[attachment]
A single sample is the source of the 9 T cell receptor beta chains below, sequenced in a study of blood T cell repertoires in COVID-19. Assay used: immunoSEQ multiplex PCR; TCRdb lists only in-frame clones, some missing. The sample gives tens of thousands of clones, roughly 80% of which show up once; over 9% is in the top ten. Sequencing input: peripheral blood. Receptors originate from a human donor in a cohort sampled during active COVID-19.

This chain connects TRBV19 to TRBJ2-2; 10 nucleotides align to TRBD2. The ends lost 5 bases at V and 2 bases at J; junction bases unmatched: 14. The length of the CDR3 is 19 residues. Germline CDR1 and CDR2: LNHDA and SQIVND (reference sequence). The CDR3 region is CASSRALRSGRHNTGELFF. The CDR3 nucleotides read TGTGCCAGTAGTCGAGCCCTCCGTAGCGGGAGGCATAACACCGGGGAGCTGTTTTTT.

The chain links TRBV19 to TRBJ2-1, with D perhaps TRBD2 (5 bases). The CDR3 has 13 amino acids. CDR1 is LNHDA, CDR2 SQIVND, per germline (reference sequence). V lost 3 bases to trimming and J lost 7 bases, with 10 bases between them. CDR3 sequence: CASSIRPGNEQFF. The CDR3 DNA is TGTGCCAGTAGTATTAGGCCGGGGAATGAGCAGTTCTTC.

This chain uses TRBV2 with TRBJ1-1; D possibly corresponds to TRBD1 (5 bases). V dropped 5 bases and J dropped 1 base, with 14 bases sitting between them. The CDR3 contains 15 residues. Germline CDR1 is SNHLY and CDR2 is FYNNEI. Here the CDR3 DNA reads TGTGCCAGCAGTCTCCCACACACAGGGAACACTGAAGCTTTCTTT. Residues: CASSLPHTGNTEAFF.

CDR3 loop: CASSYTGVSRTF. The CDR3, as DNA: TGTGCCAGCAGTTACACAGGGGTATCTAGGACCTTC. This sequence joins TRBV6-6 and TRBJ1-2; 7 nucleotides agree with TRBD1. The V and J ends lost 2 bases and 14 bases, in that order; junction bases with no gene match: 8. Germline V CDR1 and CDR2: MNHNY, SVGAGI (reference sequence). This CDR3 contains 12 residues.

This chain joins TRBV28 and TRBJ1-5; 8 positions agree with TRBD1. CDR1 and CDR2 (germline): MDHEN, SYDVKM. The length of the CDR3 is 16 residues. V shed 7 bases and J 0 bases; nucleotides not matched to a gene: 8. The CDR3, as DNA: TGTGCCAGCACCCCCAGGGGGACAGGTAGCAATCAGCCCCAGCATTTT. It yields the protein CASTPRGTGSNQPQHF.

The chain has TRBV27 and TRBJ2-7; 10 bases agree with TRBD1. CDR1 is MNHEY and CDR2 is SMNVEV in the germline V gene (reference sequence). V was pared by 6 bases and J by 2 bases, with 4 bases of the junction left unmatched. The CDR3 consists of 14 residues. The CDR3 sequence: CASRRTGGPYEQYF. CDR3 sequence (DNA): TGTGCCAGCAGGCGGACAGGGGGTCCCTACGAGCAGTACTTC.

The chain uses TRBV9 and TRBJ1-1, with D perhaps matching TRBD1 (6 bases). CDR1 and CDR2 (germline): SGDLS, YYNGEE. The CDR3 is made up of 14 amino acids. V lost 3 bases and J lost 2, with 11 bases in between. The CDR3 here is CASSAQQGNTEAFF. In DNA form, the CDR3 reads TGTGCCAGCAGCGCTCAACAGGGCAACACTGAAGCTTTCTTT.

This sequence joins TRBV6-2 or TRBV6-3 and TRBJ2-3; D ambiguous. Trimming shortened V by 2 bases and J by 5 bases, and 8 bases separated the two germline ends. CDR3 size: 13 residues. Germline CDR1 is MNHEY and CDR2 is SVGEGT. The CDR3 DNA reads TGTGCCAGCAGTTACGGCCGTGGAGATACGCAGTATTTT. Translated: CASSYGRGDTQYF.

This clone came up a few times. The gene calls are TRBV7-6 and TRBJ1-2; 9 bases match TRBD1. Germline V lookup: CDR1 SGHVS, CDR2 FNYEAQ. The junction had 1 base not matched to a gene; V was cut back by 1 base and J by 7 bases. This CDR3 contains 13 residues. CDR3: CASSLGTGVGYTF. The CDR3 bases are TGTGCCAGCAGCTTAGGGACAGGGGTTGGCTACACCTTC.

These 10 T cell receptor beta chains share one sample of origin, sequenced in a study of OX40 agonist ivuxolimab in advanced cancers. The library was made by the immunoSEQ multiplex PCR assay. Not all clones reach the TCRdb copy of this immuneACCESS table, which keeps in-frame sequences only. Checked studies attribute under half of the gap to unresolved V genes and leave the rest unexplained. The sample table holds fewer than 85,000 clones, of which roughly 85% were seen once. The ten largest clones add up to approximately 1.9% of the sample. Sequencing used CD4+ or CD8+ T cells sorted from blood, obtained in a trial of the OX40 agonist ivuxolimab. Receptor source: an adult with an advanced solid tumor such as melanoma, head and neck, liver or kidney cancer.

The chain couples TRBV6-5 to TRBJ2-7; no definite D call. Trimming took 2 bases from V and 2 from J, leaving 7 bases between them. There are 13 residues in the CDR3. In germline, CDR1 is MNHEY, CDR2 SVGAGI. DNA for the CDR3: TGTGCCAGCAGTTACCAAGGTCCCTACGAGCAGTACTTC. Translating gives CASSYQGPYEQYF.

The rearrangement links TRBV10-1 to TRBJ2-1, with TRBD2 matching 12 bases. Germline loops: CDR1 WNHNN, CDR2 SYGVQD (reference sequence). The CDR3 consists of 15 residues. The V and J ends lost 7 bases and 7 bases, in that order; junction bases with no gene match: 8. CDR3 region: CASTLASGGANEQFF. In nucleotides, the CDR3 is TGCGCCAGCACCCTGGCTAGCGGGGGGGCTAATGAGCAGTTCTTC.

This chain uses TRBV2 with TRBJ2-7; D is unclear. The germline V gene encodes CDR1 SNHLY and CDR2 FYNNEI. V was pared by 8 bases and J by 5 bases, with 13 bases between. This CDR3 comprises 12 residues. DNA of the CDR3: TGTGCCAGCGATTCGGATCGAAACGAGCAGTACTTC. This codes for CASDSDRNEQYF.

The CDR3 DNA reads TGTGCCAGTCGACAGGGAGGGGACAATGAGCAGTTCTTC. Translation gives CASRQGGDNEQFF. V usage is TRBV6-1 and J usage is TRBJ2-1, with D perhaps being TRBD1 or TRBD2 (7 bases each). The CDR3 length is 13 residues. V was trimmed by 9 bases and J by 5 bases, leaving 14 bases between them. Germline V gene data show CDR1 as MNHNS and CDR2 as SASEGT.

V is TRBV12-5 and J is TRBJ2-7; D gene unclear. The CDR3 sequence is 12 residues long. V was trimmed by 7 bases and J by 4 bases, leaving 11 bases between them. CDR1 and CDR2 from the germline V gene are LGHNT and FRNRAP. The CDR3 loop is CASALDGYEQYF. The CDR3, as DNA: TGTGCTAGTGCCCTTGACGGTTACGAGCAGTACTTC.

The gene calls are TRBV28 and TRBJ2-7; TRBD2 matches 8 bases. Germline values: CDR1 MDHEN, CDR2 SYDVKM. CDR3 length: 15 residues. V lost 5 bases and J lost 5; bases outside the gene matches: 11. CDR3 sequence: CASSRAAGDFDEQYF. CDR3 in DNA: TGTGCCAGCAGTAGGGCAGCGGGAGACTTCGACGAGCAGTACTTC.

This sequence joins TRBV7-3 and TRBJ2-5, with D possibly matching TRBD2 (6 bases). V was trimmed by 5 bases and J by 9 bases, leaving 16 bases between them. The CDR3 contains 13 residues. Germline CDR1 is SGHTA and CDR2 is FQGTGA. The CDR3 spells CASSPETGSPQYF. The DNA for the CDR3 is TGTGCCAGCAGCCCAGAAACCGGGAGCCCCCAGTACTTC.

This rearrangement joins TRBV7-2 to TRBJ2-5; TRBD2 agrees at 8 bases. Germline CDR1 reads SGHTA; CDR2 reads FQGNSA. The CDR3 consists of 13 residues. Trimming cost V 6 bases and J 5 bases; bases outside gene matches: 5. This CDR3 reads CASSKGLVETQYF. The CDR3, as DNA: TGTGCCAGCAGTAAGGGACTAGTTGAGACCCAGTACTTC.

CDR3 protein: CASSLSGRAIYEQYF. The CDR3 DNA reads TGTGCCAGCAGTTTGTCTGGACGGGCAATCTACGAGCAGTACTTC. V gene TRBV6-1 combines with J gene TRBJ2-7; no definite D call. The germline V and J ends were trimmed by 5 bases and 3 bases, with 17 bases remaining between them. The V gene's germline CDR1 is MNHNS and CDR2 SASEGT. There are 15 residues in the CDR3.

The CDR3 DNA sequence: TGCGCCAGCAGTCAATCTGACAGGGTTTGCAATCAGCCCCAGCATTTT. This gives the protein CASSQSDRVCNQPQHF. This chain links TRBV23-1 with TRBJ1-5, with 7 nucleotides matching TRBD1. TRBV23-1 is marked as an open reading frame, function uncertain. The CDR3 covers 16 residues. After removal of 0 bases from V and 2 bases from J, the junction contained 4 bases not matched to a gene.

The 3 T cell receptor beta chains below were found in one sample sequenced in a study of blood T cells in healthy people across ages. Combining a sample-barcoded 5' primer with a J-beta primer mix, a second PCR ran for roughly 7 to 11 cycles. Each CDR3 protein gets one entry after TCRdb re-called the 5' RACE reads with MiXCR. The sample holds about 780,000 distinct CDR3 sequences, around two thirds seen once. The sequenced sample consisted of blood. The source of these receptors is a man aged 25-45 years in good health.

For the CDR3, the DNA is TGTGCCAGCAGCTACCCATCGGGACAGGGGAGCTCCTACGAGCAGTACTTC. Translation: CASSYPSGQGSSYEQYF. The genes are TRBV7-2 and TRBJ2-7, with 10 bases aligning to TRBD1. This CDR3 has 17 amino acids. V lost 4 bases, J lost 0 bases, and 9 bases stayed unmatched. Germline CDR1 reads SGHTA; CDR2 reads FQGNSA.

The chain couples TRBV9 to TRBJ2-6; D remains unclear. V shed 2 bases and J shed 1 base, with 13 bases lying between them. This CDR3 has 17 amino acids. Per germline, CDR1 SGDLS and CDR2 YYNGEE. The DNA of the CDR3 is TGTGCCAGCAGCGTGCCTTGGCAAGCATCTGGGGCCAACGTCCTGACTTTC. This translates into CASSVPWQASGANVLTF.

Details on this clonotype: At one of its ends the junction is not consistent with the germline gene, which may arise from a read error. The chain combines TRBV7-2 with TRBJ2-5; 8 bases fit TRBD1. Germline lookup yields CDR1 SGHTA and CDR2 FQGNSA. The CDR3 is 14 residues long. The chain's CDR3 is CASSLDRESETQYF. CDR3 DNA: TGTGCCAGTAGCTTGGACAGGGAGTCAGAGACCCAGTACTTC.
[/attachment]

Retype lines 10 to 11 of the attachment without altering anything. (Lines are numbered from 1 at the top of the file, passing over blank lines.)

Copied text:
This clone came up a few times. The gene calls are TRBV7-6 and TRBJ1-2; 9 bases match TRBD1. Germline V lookup: CDR1 SGHVS, CDR2 FNYEAQ. The junction had 1 base not matched to a gene; V was cut back by 1 base and J by 7 bases. This CDR3 contains 13 residues. CDR3: CASSLGTGVGYTF. The CDR3 bases are TGTGCCAGCAGCTTAGGGACAGGGGTTGGCTACACCTTC.

These 10 T cell receptor beta chains share one sample of origin, sequenced in a study of OX40 agonist ivuxolimab in advanced cancers. The library was made by the immunoSEQ multiplex PCR assay. Not all clones reach the TCRdb copy of this immuneACCESS table, which keeps in-frame sequences only. Checked studies attribute under half of the gap to unresolved V genes and leave the rest unexplained. The sample table holds fewer than 85,000 clones, of which roughly 85% were seen once. The ten largest clones add up to approximately 1.9% of the sample. Sequencing used CD4+ or CD8+ T cells sorted from blood, obtained in a trial of the OX40 agonist ivuxolimab. Receptor source: an adult with an advanced solid tumor such as melanoma, head and neck, liver or kidney cancer.